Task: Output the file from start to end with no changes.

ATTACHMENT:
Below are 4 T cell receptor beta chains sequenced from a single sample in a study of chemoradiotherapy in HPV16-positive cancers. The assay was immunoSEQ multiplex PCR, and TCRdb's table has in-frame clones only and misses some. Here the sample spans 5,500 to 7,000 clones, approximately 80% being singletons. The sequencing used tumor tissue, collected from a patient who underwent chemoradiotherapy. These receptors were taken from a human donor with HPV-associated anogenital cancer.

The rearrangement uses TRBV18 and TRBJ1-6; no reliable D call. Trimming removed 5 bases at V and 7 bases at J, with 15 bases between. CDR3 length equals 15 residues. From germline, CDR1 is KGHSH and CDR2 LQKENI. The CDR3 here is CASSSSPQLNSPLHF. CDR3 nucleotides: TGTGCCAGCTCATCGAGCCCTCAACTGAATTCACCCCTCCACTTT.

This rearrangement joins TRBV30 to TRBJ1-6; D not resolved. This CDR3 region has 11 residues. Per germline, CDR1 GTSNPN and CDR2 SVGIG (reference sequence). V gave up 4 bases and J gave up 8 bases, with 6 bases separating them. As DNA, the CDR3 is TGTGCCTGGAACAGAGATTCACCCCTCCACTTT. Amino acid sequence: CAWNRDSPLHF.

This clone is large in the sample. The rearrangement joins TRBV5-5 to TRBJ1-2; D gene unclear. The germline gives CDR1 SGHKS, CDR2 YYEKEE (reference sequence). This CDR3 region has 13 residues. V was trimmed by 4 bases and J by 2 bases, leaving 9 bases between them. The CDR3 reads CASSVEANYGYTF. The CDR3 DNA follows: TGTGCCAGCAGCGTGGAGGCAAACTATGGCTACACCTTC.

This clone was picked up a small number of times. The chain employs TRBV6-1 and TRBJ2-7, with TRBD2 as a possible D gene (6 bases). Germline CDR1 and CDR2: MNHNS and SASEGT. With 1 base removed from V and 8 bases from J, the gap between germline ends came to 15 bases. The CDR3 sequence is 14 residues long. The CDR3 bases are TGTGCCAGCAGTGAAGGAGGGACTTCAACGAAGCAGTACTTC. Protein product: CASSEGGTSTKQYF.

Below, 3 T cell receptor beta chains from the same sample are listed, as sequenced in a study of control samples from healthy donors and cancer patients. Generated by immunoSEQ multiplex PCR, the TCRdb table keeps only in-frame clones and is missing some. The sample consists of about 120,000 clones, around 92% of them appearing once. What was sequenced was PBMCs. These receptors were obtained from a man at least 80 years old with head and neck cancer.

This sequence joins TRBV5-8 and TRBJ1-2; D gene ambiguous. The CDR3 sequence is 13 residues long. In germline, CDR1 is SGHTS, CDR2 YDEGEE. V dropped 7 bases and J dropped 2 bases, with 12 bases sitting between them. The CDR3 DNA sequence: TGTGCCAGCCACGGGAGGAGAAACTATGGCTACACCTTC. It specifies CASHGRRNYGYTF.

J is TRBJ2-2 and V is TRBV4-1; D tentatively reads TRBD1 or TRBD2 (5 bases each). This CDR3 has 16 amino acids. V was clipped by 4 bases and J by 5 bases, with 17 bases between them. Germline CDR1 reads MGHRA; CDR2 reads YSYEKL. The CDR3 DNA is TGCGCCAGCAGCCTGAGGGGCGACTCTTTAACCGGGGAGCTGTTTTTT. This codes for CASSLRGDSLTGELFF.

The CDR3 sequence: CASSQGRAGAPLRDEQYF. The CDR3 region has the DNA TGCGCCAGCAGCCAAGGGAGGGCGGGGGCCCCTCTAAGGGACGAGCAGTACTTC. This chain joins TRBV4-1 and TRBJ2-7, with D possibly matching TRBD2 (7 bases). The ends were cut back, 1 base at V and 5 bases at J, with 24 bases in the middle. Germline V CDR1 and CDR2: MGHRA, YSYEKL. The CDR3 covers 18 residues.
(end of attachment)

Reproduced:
Below are 4 T cell receptor beta chains sequenced from a single sample in a study of chemoradiotherapy in HPV16-positive cancers. The assay was immunoSEQ multiplex PCR, and TCRdb's table has in-frame clones only and misses some. Here the sample spans 5,500 to 7,000 clones, approximately 80% being singletons. The sequencing used tumor tissue, collected from a patient who underwent chemoradiotherapy. These receptors were taken from a human donor with HPV-associated anogenital cancer.

The rearrangement uses TRBV18 and TRBJ1-6; no reliable D call. Trimming removed 5 bases at V and 7 bases at J, with 15 bases between. CDR3 length equals 15 residues. From germline, CDR1 is KGHSH and CDR2 LQKENI. The CDR3 here is CASSSSPQLNSPLHF. CDR3 nucleotides: TGTGCCAGCTCATCGAGCCCTCAACTGAATTCACCCCTCCACTTT.

This rearrangement joins TRBV30 to TRBJ1-6; D not resolved. This CDR3 region has 11 residues. Per germline, CDR1 GTSNPN and CDR2 SVGIG (reference sequence). V gave up 4 bases and J gave up 8 bases, with 6 bases separating them. As DNA, the CDR3 is TGTGCCTGGAACAGAGATTCACCCCTCCACTTT. Amino acid sequence: CAWNRDSPLHF.

This clone is large in the sample. The rearrangement joins TRBV5-5 to TRBJ1-2; D gene unclear. The germline gives CDR1 SGHKS, CDR2 YYEKEE (reference sequence). This CDR3 region has 13 residues. V was trimmed by 4 bases and J by 2 bases, leaving 9 bases between them. The CDR3 reads CASSVEANYGYTF. The CDR3 DNA follows: TGTGCCAGCAGCGTGGAGGCAAACTATGGCTACACCTTC.

This clone was picked up a small number of times. The chain employs TRBV6-1 and TRBJ2-7, with TRBD2 as a possible D gene (6 bases). Germline CDR1 and CDR2: MNHNS and SASEGT. With 1 base removed from V and 8 bases from J, the gap between germline ends came to 15 bases. The CDR3 sequence is 14 residues long. The CDR3 bases are TGTGCCAGCAGTGAAGGAGGGACTTCAACGAAGCAGTACTTC. Protein product: CASSEGGTSTKQYF.

Below, 3 T cell receptor beta chains from the same sample are listed, as sequenced in a study of control samples from healthy donors and cancer patients. Generated by immunoSEQ multiplex PCR, the TCRdb table keeps only in-frame clones and is missing some. The sample consists of about 120,000 clones, around 92% of them appearing once. What was sequenced was PBMCs. These receptors were obtained from a man at least 80 years old with head and neck cancer.

This sequence joins TRBV5-8 and TRBJ1-2; D gene ambiguous. The CDR3 sequence is 13 residues long. In germline, CDR1 is SGHTS, CDR2 YDEGEE. V dropped 7 bases and J dropped 2 bases, with 12 bases sitting between them. The CDR3 DNA sequence: TGTGCCAGCCACGGGAGGAGAAACTATGGCTACACCTTC. It specifies CASHGRRNYGYTF.

J is TRBJ2-2 and V is TRBV4-1; D tentatively reads TRBD1 or TRBD2 (5 bases each). This CDR3 has 16 amino acids. V was clipped by 4 bases and J by 5 bases, with 17 bases between them. Germline CDR1 reads MGHRA; CDR2 reads YSYEKL. The CDR3 DNA is TGCGCCAGCAGCCTGAGGGGCGACTCTTTAACCGGGGAGCTGTTTTTT. This codes for CASSLRGDSLTGELFF.

The CDR3 sequence: CASSQGRAGAPLRDEQYF. The CDR3 region has the DNA TGCGCCAGCAGCCAAGGGAGGGCGGGGGCCCCTCTAAGGGACGAGCAGTACTTC. This chain joins TRBV4-1 and TRBJ2-7, with D possibly matching TRBD2 (7 bases). The ends were cut back, 1 base at V and 5 bases at J, with 24 bases in the middle. Germline V CDR1 and CDR2: MGHRA, YSYEKL. The CDR3 covers 18 residues.